Famous for tackling gritty subject matter, as well as being the namesake behind the UK’s iconic Jackie magazine, Dame Jacqueline Wilson is a force to be reckoned with in the world of children’s literature. To date, she’s published more than 100 books and has sold 25 million copies of her work in a staggering 34 languages. Time Out Kids caught up with her at home in the UK in the midst of a domestic crisis.
The first thing Dame Jacqueline does when we begin our scheduled interview is apologise profusely for being half-an-hour late. A water tank has burst in her private library of over 10,000 books. ‘It’s dreadful, but thankfully most of the books are undamaged,’ she says breathlessly, while giving instructions to the emergency plumber still hovering in the background. ‘The flooring, the shelves, oh – the whole lot will have to be ripped up and replaced. It’s a dreadful mess. So, all thoughts of our interview flew out of my head. I am so sorry.’
Despite creating characters that are now household names in the homes of families all over the world, Dame Jacqueline is clearly modest to the core. She quickly dismisses the idea that she was any kind of child prodigy – even though she wrote her first novel when she was nine years old. ‘Novel is too strong a word,’ she insists. ‘It was actually about 20 pages long, and it was a little family story. I still have it too – although I don’t read it to anyone. I don’t think I was an infant phenomenon at all – but you can see from the subject matter where my interests lay.’
The story in question was about a large family with lots of naughty children, and is, she believes, entirely reflective of her life-long passion for producing children’s literature. Originally a journalist for the publishing house that created Jackie, Dame Jacqueline had her first book published in the mid 1970s. ‘It was called Ricky’s Birthday – and it wasn’t the kind of book you’d see on sale in bookshops,’ she explains. ‘It was a little educational book aimed at helping children learn to read. I was so proud of it as I’d always dreamed of being published author.’
Later, she moved into adult fiction and wrote crime novels – the first of which was called Hide and Seek. ‘That moment, when I saw my first proper novel in the window of a London bookshop, was amazing,’
she laughs. But despite the heady success, she admits she was never entirely comfortable with creating commercial adult fiction. ‘Although I started off with crime novels, I always knew I wanted to write for children. And there were always child characters in all the crime novels I wrote. It was as if I was trying to write a about children using the adult formula.’
Since then, despite several tempting offers from publishers to write more books for grown-ups, she has stuck resolutely to children’s fiction, creating much loved characters such as the troubled Tracy Beaker, the foundling Hetty Feather – and many others in between. But the road to success hasn’t always been easy, and Dame Jacqueline has been criticised over the subjects she tackles in her books, some of which explore divorce, death, kids in care and even the taboo of confused sexuality.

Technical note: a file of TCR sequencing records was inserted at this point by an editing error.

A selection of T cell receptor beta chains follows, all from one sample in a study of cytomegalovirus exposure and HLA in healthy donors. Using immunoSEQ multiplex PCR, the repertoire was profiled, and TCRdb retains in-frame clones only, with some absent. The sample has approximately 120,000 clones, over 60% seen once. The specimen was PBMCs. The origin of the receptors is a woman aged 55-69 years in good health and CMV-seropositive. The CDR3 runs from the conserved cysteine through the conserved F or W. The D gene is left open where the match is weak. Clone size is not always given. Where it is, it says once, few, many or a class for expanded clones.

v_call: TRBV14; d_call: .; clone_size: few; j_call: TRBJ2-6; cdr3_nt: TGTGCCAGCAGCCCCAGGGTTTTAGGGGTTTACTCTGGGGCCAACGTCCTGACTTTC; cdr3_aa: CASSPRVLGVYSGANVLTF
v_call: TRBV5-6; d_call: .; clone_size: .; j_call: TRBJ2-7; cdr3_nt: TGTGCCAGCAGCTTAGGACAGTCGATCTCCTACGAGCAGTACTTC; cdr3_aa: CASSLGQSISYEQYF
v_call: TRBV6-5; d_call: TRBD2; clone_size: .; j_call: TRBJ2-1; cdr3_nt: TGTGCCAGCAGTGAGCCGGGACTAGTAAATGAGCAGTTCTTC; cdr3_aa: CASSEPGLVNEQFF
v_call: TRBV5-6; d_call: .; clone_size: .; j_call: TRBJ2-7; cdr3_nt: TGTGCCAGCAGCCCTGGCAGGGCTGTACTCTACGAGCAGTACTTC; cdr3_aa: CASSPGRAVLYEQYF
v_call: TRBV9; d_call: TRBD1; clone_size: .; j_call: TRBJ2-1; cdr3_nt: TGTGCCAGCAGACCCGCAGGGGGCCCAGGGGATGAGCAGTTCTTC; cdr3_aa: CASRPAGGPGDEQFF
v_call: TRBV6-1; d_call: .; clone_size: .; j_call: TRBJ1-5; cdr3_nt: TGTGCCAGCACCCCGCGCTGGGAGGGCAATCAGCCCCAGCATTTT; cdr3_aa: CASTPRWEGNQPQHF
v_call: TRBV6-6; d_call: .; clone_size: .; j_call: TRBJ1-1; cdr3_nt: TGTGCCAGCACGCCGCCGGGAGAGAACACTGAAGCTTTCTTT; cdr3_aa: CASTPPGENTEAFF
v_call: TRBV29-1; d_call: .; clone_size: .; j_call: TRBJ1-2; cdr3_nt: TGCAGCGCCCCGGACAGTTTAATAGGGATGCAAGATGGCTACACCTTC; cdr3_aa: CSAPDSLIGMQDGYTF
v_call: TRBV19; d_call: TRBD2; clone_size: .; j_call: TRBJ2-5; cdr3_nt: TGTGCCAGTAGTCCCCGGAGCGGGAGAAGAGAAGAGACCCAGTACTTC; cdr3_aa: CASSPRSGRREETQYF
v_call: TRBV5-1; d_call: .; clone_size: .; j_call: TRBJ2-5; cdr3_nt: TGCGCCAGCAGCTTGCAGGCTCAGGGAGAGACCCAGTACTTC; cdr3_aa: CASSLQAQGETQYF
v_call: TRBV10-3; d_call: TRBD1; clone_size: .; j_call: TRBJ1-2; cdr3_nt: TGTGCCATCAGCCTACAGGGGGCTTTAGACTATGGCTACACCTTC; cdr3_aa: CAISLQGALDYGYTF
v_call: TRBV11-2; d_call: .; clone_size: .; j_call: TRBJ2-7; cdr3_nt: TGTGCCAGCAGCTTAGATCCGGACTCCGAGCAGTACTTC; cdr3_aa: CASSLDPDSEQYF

‘I find a lot of children have found themselves in similar circumstances and are comforted that they’re not alone,’ she says, when asked about her critics. ‘Happily, most children lead very ordinary, happy, humdrum lives and have the right number of parents and a reasonably happy household. But I think it helps them imagine what it’s like to be in a difficult circumstance – and they work out how they would cope. Children
nowadays are more aware. We don’t keep secrets from them as much as we used to, and they really have developed a taste for contemporary modern life problems.’ She adds, ‘I think as long as you deal with things in a reasonably responsible way, there’s no harm in that.’
Judging by her popularity, she appears to be right – but creating at least two books a year, as she has done for the past 35 years, has its challenges. ‘There was a time where I thought I’d never run out of ideas – but I have to admit that the past five years haven’t been easy,’ she laughs, ‘I carry a little notebook around with me and jot down any ideas that pop into my head as soon as they appear, so I don’t forget them.’ Her inspiration also comes from many things – although she never bases any of her characters on real life people. ‘I think that can be tricky – so all my characters are entirely make-believe.’
And while the process of writing can be tough, Dame Jacqueline lives for it. ‘I wake up in the morning, and I go and sit on my chaise lounge – which is my absolute favourite piece of furniture. And I snuggle up with a blanket, a cup of tea and the cat for company, and write for an hour or more. After that, my day usually goes a bit crazy. I belong to lots of committees and there are re-writes to do and appointments to go to. But as long as I get in that early hour of writing, I really feel as though I’ve achieved something.’
But it’s her army of young fans that give her the greatest pleasure, and she happily admits to still experiencing those ‘pinch me’ moments. ‘Oh I have them frequently,’ she laughs. ‘And I’m lucky enough in Britain that when I go to an event, there are lots of people queuing up outside, and when I arrive, there’s all this excited shouting and “there she is – there she is!” It’s just the most incredible, heart warming feeling –
I never really get used to that.’
She adds, ‘It’s also lovely because I care about reading so much. And the fact that children can be switched on by reading, the fact that they’d rather read something I’ve written than sit at their computers and watch television – now that is amazing!’